These opposing contentions echo debates that occupied the jurisprudence of contracts a half-century and more ago. Scholars attributed 19th-century views of contracts as arising from conscious, "subjective," agreement on the same undertaking the "meeting of the minds" to that century's philosophical individualism: An obligation that is created only by the free will of autonomous parties depends on showing that will. The later "objective" theory placed greater emphasis on one party's right to rely on the reasonable expectations created by the apparent agreement of the other, an emphasis also attributed to the needed security of contracts in a commercial economy. Its greatest advocate, Professor Williston, led the objective theory to triumph as Reporter for the American Law Institute's Restatement of Contracts, though not without protests. From the bench, the most quoted statement of the objective theory was then-District Judge Learned Hand's:... A contract has, strictly speaking, nothing to do with the personal, or individual, intent of the parties. A contract is an obligation attached by the mere force of law to certain acts of the parties, usually words, which ordinarily accompany and represent a known intent. If, however, it were proved by twenty bishops that either party, when he used the words, intended something else than the usual meaning which the law imposes upon them, he would still be held, unless there were some mutual mistake, or something else of the sort.... Hotchkiss v. National City Bank of New York, 200 F. 287, 293 (S.D.N.Y. 1911).
35 years later Judge Jerome Frank, concurring in a decision written by Judge Hand on the Court of Appeals, devoted 11 pages to *508 arguing that "the objectivists also went too far", first, in treating all kinds of agreements alike, and second, in excluding consideration of the actual intent of the parties as legally irrelevant for any purpose. Ricketts v. Pennsylvania R. Co., 153 F.2d 757, 761, 164 A.L.R. 387 (2d Cir.1946). Professor Corbin, having earlier rejected criticisms of the Restatement's objective theory, later concluded that the law of contracts cannot be wholly explained on either a subjective or an objective theory. 1 Corbin, Contracts, § 106 (1963).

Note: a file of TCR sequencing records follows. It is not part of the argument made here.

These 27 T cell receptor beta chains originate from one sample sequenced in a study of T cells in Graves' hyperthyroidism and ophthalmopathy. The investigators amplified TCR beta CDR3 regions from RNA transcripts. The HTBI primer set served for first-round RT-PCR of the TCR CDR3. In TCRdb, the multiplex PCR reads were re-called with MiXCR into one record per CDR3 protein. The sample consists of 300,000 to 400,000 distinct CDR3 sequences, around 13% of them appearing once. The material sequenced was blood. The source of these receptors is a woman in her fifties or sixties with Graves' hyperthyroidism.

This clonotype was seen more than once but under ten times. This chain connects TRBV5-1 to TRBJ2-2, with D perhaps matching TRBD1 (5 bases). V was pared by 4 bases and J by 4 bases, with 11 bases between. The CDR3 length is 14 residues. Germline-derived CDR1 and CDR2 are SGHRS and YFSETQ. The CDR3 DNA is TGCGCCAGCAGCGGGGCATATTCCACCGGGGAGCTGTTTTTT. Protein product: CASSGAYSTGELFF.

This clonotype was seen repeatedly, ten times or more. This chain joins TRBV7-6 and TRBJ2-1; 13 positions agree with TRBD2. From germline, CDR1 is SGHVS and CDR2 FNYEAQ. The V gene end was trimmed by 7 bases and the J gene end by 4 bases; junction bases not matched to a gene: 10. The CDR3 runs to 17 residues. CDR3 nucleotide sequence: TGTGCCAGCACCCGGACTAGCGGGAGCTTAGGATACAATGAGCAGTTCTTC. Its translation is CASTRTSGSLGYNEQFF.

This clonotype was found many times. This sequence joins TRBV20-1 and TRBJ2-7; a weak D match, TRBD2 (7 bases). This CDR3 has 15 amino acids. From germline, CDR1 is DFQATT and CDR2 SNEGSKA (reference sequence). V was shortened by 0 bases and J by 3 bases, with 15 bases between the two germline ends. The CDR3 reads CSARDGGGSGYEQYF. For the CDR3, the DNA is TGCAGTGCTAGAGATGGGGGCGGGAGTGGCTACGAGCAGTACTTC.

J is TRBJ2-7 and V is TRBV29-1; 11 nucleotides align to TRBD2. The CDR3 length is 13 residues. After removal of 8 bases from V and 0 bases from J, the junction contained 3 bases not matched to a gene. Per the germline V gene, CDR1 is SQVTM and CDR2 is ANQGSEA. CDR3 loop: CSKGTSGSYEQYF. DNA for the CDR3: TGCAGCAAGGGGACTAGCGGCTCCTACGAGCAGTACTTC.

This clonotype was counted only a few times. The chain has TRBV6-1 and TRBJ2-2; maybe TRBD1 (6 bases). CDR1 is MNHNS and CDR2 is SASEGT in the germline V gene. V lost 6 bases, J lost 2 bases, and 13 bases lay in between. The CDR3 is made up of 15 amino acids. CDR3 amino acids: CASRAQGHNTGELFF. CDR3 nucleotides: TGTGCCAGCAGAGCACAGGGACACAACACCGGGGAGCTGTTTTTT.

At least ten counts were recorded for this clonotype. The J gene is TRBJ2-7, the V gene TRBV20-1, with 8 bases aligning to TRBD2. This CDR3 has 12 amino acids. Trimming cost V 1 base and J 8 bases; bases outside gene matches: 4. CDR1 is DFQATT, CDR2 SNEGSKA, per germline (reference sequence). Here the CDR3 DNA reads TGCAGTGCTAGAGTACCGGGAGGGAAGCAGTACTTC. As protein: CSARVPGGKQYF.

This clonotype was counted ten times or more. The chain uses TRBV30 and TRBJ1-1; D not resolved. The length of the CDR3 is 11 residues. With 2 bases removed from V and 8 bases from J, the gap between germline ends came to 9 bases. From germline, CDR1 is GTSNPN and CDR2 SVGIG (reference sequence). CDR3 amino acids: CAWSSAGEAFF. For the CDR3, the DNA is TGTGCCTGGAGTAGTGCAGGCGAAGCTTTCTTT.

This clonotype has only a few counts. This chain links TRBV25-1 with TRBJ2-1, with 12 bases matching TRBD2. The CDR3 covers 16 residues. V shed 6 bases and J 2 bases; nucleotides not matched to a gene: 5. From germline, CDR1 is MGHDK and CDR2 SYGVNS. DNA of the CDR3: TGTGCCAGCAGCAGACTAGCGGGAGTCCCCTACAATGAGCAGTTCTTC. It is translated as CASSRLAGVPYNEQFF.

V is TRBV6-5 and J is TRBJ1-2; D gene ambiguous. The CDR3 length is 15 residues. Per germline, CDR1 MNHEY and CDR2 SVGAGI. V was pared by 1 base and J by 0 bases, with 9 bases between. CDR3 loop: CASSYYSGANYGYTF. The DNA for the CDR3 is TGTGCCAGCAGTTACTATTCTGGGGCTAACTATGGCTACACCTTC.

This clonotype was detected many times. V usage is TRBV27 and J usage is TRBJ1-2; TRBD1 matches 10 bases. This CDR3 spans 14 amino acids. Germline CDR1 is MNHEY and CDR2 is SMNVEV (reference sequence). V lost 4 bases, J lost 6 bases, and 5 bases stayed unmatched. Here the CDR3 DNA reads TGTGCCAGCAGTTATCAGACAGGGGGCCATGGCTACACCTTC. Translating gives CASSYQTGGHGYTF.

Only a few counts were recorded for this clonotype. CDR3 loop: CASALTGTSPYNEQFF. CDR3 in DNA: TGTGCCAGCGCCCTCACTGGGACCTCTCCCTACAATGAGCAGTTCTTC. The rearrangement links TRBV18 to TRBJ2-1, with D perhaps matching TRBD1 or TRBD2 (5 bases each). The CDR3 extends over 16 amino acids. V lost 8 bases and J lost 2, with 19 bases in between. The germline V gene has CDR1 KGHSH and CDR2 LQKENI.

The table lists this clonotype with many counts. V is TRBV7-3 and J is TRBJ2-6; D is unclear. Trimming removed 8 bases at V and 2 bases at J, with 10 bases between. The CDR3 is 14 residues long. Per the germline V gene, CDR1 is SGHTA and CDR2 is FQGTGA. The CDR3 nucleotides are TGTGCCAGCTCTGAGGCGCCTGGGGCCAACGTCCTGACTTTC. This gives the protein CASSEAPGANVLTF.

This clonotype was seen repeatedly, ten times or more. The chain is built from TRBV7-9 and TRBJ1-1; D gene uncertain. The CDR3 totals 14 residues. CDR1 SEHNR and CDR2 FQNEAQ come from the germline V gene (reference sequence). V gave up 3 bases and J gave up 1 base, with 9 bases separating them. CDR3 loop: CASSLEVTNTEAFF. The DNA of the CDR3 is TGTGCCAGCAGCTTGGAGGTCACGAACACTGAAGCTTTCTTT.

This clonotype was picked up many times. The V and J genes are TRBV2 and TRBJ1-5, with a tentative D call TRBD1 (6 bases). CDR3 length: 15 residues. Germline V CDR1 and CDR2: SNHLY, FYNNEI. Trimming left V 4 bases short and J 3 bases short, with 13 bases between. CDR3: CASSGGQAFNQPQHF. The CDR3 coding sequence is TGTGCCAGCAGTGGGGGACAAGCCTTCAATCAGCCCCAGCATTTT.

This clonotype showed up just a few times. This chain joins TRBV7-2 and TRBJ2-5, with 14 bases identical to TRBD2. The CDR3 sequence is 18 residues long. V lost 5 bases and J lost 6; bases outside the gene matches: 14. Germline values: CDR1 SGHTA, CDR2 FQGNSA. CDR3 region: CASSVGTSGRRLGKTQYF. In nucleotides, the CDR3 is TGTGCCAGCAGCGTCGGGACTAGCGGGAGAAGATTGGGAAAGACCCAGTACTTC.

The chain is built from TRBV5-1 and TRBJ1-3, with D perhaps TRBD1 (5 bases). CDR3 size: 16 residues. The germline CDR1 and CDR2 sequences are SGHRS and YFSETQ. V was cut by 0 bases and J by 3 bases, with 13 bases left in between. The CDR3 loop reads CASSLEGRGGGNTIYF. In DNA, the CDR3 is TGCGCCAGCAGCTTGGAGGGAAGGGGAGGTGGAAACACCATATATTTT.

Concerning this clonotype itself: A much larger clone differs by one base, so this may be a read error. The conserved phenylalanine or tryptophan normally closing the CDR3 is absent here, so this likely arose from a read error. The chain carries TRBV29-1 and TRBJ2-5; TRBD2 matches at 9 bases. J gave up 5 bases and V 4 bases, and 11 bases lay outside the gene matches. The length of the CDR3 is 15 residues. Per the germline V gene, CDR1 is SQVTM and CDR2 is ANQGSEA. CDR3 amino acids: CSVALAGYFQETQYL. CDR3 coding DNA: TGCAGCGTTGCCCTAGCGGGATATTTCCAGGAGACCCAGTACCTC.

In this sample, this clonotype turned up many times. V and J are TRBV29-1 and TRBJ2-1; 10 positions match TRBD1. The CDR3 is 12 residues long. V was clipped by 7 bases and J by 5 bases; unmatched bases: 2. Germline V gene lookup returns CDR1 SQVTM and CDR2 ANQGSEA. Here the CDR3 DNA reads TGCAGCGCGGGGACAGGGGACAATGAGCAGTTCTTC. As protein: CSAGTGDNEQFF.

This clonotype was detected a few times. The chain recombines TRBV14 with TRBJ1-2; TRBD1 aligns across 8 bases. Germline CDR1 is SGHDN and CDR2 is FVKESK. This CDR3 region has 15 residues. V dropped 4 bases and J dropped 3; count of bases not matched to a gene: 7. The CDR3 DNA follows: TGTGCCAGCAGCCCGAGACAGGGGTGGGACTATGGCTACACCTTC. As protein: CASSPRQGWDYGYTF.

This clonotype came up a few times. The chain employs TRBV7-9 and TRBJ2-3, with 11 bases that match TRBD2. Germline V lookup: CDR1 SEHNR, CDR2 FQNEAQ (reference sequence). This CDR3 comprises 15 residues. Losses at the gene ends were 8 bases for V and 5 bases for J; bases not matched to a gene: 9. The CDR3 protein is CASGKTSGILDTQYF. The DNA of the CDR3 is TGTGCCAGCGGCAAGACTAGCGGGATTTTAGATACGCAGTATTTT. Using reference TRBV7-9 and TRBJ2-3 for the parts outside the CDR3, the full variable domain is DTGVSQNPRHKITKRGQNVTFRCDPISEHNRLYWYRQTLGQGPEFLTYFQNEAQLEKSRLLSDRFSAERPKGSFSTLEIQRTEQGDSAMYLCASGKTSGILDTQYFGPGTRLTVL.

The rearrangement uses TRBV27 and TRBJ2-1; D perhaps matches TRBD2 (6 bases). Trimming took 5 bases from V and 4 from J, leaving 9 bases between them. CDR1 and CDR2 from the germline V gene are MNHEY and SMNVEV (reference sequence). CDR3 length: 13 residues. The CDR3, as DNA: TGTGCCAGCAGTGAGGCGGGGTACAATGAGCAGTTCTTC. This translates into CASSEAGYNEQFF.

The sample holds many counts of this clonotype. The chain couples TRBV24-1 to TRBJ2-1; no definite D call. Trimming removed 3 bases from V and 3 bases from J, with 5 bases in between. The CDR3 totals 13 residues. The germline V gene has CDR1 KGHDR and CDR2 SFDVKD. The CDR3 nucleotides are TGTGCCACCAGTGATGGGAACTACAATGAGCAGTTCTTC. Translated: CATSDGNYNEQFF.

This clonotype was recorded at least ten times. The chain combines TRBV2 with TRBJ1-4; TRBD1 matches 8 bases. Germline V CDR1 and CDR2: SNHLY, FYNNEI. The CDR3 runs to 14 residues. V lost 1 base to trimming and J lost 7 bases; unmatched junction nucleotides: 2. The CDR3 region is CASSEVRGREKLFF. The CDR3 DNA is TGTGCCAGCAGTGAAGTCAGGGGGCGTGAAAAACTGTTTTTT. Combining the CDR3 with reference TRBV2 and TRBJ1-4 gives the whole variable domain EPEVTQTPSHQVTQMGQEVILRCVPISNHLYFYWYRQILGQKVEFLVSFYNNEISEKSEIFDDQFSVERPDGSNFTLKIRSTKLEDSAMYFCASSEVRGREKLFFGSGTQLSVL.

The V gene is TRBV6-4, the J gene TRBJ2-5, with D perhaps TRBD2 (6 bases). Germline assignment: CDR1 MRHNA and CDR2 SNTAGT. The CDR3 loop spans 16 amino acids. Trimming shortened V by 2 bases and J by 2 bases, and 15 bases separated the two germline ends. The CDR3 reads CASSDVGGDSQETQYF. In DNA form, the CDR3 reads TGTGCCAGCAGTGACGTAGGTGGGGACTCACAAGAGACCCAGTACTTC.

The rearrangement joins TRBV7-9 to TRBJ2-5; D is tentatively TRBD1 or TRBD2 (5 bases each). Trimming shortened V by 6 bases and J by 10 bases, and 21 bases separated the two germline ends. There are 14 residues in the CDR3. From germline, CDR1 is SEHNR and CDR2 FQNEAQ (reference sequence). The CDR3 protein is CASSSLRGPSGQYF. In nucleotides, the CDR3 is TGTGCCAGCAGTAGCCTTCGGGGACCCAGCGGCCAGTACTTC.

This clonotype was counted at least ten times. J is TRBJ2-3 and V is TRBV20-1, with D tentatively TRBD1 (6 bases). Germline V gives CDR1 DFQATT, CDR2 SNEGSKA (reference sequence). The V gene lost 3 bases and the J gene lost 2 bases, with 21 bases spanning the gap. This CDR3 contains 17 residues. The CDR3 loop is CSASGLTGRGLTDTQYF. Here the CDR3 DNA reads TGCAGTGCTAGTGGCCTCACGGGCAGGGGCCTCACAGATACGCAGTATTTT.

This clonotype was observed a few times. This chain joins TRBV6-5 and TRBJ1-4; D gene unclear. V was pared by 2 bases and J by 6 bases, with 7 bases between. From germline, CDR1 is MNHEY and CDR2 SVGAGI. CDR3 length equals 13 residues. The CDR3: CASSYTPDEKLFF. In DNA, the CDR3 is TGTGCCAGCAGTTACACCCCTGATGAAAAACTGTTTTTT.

In practice the choice of theory is posed primarily by such issues as the treatment of offers accepted after an uncommunicated revocation, of unilateral or mutual mistake, and above all, of interpretation, as in the Hotchkiss case quoted above. That has been true in Oregon. This court has stated, in cases involving, the interpretation of the parties' agreement, that it "subscribes to the objective theory of contracts." Harty v. Bye, 258 Or. 398, 403, 483 P.2d 458, 461 (1971) and cases cited. When the parties concededly had entered into some agreement for plaintiff's services but disputed how much he was to be paid, it was held proper to refuse a requested instruction that "there must be a meeting of the minds of said parties. They must have both understood the situation alike." This instruction "could readily have misled the jury", the court said. "The law of contracts is not concerned with the parties' undisclosed intents and ideas. It gives heed only to their communications and overt acts." Kitzke v. Turnidge, 209 Or. 563, 572-573, 307 P.2d 522, 527 (1957). True, disputes over interpretation differ from the present case insofar as they presuppose that the parties reached an enforceable agreement, which implies some shared assumptions to be interpreted. Nevertheless, the premise adopted in Kitzke for the interpretation of contracts surely must apply also to their formation, to test whether the parties agreed as well as on what they agreed.
But accepting the test of manifested assent regardless of subjective intent does not dispose of the present question. It need not follow that the test also compels keeping a party from testifying whether he thought at the time of the events that he was in fact entering into an agreement. Here the witness was permitted to testify that he did, indeed, act in the belief that he was making a contract. More often, no doubt, the subjective testimony seeks to deny or vary the objectively manifested agreement asserted by the opposing party, which is what concerns the objective theorists. It is not clear from Judge Hand's words in Hotchkiss, supra, whether he would have admitted the testimony of the twenty bishops at all.